I want to mount the raw disk image (read only) from a running linux kvm virtual machine, to access the data outside the vm.

It works for accessing the files, but doesn't reflects filesystem changes:

losetup /dev/loop0 disk1.raw # image of running vm
mount -o ro /dev/loop0 /mnt/disk1ro

After a touch of the file in the vm, the file doesn't exists in the mount point. When I do unmount and mount it again it's there.

I didn't found a mount option which helped. Is any kernel cache preventing the update?

A nfs server in the vm would be a solution, but to directly work with the image would be a lot more simple and slick trick (if it worked)!

Update: ok I agree with the others, this is a bad idea

  • I doubt this could work, since the entity mapping the raw image isn't notified in any way of the changes to the file system structure. Some file systems might have features built into them that would allow this kind of mapping from multiple clients, but the point is that the file system itself must support this kind of operation. – Tero Kilkanen Mar 10 '17 at 17:41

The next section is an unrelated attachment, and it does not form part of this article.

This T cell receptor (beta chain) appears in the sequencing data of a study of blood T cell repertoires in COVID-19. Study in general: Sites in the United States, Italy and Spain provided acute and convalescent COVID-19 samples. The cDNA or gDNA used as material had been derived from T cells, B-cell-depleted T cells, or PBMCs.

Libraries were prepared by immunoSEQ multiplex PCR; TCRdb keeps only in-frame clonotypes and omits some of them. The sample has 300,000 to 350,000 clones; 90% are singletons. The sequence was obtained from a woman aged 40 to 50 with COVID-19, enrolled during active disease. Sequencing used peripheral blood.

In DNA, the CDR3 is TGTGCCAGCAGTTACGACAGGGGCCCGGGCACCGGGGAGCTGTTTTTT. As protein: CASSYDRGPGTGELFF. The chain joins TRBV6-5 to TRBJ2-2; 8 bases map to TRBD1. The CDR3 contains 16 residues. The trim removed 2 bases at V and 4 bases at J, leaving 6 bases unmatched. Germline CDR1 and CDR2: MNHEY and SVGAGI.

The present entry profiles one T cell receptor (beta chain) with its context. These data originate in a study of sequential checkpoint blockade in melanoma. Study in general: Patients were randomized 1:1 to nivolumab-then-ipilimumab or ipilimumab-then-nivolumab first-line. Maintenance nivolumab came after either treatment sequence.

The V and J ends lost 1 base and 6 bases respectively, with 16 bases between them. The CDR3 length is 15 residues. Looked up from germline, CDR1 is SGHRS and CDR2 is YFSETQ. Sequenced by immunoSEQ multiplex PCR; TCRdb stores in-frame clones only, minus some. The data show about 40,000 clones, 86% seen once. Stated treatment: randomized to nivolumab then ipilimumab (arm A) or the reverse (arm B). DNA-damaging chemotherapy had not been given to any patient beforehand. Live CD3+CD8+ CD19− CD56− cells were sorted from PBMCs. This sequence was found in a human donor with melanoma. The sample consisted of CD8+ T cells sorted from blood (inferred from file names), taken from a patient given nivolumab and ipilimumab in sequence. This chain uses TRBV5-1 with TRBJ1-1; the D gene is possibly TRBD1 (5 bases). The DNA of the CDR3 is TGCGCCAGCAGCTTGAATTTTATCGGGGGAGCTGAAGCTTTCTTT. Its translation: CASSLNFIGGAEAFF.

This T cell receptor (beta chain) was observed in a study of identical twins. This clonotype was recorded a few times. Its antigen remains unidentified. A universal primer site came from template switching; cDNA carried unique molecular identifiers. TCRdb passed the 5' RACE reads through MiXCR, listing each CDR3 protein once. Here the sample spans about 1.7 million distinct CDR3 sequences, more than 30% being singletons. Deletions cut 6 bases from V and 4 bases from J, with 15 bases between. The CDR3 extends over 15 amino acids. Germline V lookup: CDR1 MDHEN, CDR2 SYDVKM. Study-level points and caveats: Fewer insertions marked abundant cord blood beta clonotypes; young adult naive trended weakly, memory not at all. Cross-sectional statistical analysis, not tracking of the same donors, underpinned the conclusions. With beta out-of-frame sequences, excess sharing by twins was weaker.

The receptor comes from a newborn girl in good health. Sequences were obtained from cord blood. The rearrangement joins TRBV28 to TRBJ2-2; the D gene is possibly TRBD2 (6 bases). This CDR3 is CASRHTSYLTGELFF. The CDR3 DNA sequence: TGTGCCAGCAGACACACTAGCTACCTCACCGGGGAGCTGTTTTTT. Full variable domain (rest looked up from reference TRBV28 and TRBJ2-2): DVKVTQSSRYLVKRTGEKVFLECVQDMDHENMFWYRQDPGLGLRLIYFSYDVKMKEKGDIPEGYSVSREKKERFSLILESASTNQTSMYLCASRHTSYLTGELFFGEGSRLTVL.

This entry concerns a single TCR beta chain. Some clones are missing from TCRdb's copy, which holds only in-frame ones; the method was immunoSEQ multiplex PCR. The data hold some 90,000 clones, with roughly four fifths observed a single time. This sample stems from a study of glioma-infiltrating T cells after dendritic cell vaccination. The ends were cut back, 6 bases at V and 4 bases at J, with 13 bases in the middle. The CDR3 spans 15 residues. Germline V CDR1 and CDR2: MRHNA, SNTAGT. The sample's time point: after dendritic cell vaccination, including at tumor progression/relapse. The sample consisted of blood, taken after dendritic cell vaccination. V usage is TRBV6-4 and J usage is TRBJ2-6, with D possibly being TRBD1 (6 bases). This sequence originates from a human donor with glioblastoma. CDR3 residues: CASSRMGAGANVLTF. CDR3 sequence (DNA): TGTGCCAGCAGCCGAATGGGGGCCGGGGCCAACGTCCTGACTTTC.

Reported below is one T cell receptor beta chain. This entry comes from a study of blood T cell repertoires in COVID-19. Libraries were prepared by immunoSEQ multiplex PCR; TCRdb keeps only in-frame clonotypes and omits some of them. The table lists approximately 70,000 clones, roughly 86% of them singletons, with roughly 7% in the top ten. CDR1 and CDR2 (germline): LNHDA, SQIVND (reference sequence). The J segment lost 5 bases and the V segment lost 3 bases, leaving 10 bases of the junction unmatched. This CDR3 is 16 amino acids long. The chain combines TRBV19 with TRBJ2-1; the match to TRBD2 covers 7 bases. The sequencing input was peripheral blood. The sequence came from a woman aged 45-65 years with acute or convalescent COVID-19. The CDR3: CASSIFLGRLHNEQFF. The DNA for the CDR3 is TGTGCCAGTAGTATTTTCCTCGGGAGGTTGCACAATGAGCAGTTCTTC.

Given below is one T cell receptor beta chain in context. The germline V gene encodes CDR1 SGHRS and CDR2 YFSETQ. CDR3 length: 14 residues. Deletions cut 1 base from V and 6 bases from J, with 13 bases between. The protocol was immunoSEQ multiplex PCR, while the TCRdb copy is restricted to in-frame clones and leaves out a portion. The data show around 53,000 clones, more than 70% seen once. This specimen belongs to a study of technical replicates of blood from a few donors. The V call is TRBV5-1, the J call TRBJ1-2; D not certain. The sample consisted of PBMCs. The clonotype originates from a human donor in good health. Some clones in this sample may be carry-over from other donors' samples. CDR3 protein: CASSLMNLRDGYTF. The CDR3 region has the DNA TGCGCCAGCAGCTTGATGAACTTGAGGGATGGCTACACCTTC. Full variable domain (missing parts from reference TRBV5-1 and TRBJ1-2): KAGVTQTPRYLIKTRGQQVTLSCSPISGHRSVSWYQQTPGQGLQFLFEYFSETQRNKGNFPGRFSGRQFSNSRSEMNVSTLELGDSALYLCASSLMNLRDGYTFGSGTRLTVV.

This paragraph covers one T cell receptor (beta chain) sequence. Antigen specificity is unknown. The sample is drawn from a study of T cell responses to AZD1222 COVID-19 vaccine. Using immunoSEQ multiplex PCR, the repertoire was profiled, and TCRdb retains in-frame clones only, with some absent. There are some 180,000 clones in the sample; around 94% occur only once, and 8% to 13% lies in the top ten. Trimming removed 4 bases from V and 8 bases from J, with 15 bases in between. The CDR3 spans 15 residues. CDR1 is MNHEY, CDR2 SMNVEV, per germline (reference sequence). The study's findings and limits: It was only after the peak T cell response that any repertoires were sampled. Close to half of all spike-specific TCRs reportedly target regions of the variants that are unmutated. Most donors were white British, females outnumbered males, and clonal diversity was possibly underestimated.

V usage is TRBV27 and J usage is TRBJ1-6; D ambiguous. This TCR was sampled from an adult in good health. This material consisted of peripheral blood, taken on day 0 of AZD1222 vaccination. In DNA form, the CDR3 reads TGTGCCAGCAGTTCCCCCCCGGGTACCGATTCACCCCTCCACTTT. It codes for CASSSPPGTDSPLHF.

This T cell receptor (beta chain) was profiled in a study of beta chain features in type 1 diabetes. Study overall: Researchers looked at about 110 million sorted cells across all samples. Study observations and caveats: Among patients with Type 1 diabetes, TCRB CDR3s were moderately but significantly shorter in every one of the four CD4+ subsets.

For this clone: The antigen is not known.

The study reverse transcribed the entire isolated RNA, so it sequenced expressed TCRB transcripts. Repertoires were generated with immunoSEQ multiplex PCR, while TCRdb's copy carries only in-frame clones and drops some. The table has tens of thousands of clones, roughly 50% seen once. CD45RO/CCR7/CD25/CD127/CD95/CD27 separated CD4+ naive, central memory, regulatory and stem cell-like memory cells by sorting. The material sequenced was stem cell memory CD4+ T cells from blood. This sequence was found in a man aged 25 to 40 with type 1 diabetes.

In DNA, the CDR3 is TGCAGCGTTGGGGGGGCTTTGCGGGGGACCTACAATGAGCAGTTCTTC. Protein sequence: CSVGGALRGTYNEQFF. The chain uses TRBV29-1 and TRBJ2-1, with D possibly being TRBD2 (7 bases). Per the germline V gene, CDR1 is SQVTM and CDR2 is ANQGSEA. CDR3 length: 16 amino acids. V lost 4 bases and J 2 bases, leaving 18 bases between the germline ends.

• 1
    From the qemu book: "NB: never mount a QEMU image while QEMU is using it (unless -snapshot is used), or you are likely to corrupt the filesystem on the image." en.wikibooks.org/wiki/QEMU/Images#Mounting_an_image_on_the_host – Pablo Martinez Mar 10 '17 at 18:49
  • file systems are not designed to be mounted on two different machines simultaneously. Even if you could get it to "rescan" in read-only mode there is no guarantee that you could successfully read files as part of them might move or be appended to and you would have no idea how to tell. NFS would be the option to employ. – Alex Berry Mar 14 '17 at 15:50

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